2. Fill a small pot of water and bring to a boil. Remove from the heat and dunk in the corn for 30 seconds. Allow the corn to cool to room temperature before cutting the kernels off the cob with a razor-sharp knife. In a large frying pan, warm the sesame oil over a medium heat. Add the diced onion and carrot and cook, stirring, until softened but not coloured, 3-5 minutes. Scrape the sauteed onion and carrot into the bowl with the mashed sweet potato and fold in the corn kernels, edamame, 1 tsp flaky sea salt, and ½ tsp freshly ground black pepper. Form eight small but fat rounded cylinders and roll them in the flour, making sure that all surfaces have been dusted. Shake off excess.
  3. In a shallow bowl, whisk the eggs until homogenous. Make a mound of panko on one side of a clean baking sheet. Working one by one, dip each croquette into the egg, allowing excess to drip off, and roll in the panko to coat evenly. Line up on the opposite side of the baking sheet from the panko side. Add panko as needed.
  4. In a large high-sided saute pan, heat 3cm oil over medium heat until about 170oC. To check the oil temperature, sprinkle a few pinches of panko into the oil. The panko should sink to the bottom of the pan, then immediately float back to the surface, and there will be a few medium-sized bubbles.
  5. Slip the croquettes into the oil, taking care it does not overflow, and fry until golden on all sides, 3-5 minutes. Drain briefly on a rack set over a pan to catch the drips. Serve hot with a lemon wedge.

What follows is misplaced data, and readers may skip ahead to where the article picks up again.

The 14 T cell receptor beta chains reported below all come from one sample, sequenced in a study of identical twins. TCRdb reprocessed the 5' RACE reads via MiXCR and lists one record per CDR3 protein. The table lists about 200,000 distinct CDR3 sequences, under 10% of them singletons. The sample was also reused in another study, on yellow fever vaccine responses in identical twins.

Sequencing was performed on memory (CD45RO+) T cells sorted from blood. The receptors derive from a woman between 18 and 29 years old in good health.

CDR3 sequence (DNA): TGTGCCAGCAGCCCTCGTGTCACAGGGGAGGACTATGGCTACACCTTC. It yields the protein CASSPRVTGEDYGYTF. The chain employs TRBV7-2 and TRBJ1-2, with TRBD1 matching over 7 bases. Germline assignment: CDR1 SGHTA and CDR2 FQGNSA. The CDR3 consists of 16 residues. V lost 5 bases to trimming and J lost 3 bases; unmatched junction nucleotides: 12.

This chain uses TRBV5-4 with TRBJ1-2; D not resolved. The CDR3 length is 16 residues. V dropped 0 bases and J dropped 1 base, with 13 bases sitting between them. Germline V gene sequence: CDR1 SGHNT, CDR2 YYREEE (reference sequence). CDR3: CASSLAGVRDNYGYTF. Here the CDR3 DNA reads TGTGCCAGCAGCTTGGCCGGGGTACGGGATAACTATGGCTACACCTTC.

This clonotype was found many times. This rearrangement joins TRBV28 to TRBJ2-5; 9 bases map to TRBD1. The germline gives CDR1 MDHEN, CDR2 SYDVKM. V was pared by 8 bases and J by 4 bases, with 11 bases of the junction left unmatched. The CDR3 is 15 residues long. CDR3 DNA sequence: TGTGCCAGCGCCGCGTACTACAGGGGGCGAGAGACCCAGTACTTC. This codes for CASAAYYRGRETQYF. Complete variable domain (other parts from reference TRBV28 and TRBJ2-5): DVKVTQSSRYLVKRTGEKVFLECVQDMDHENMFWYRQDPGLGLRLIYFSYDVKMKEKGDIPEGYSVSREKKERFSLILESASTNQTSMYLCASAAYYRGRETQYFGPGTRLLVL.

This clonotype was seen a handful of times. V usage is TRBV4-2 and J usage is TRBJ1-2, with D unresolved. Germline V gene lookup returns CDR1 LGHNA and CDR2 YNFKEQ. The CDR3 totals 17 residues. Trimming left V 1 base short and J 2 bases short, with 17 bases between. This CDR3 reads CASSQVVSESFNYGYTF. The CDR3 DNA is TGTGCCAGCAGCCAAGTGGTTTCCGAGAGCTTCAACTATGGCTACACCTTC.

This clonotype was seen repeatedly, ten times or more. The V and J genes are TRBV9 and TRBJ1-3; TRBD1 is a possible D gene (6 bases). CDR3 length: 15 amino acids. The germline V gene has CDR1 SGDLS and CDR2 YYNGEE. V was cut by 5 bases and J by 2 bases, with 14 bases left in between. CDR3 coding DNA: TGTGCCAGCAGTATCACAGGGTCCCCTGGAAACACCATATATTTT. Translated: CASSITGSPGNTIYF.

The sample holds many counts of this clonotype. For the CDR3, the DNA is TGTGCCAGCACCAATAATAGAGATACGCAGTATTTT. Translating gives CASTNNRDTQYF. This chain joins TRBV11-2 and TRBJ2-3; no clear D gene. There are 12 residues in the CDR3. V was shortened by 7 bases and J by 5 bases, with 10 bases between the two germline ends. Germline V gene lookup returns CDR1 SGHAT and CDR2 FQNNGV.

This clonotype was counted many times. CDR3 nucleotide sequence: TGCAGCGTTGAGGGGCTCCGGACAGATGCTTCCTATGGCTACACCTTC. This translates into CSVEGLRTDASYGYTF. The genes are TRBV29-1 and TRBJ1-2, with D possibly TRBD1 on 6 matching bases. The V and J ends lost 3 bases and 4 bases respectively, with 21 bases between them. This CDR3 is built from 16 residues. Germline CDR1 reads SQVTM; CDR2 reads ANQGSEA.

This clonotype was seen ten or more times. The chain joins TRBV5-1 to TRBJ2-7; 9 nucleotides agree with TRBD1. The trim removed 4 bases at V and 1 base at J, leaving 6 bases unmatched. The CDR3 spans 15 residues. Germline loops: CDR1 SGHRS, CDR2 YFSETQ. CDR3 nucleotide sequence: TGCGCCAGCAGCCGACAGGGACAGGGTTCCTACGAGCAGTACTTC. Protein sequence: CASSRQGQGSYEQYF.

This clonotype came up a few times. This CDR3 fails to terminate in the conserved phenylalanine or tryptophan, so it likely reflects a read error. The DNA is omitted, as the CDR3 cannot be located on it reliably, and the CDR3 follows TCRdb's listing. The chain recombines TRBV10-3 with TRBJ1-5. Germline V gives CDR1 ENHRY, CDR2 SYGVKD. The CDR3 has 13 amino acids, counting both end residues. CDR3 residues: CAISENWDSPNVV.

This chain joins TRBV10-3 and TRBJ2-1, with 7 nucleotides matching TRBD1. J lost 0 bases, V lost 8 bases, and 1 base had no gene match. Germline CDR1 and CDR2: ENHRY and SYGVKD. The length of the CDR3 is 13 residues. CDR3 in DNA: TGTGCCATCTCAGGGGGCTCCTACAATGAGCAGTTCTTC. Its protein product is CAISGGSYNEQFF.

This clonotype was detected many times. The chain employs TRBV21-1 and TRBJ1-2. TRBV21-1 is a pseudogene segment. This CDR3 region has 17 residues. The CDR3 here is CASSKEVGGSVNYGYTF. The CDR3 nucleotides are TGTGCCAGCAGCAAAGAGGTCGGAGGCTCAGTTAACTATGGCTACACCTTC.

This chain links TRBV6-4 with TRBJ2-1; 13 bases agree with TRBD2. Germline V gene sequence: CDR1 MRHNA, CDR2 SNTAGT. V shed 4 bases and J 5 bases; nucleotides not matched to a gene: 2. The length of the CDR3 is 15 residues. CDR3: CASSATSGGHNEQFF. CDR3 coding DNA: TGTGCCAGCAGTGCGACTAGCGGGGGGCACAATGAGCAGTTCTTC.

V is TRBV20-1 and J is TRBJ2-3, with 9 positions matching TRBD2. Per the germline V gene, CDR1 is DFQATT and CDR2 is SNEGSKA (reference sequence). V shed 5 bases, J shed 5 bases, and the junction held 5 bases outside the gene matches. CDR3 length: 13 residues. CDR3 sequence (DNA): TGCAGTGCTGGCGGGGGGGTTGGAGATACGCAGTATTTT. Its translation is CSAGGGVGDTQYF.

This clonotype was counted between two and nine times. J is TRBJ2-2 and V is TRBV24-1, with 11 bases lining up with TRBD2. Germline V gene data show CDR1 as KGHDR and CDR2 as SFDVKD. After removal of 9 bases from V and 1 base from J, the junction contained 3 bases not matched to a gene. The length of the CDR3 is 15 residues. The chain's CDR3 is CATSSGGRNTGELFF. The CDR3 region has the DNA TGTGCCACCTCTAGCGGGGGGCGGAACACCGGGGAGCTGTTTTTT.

Fried okra with tomato sauce (Age-okura to tomato no marine)

Recipe courtesy of Psychologies Magazine and taken from Japan: The Vegetarian Cookbook written by Nancy Singleton Hachisu.

‘Summer-grown okra and tomatoes so together well. Here the fresh tomato sauce is intentionally light to balance the fried element of the okra’

Serves: 4

5 medium tomatoes
2 tbsp apple cider vinegar
1 tbsp olive oil
5 large capers, finely chopped
2 small Japanese green olives or Picholine, pitted and finely chopped
1 tbsp olive brine (from the jar of olives)
1 green shiso leaf, finely chopped
Neutral oil, such as rapeseed, for deep-frying
200g okra, brown portions of tops pared off
1 tbsp potato starch


  1. Finely dice 2 of the tomatoes and scrape into a bowl. Stir in the vinegar, olive oil, capers, olives, olive brine, and shiso. Refrigerate to chill.
  2. Slice the remaining 3 tomatoes into rounds 1cm thick and sprinkle with ¼ tsp salt. Heat a large well-seasoned cast-iron skillet or non-stick frying pan over medium-high heat. Place the tomatoes in the pan in one layer and sear for about 2 minutes on each side to caramelise. Line a dinner plate with overlapping layers of the tomatoes. Once cooled, refrigerate to chill.
  3. In a high-sided saute pan, heat 3cm oil over medium-low heat until you can feel heat rise from the pan. The oil temperature should be lower than normal frying temperature, about 160oC.
  4. Arrange the okra horizontally to you on a cutting board and sprinkle with ½ tsp salt. Roll the okra in the salt with your flattened palms to break down the fibres a little. Wipe off the salt and any moisture with a paper towel, and halve the okra lengthwise. Dust lightly with the potato starch, shake off, and sip into the oil. Fry, turning for about 1 minute. Drain briefly on a rack set over a pan to catch the drips. Once cool, refrigerate to chill.
  5. Once chilled, divide the tomato among four salad plates to one side so they are overlapping slightly. Arrange the okra in the middle of the plates or stack them in the centre so the okra tops are laying across the bottom of the tomato slices. Sprinkle evenly with ¼ tsp salt. Spoon the tomato sauce over the okra, allowing the okra to peek through. Or mound the tomato sauce over some of the bottoms of the stacked okra at the opposite side of the plate from the tomato slices. Serve as a light side course.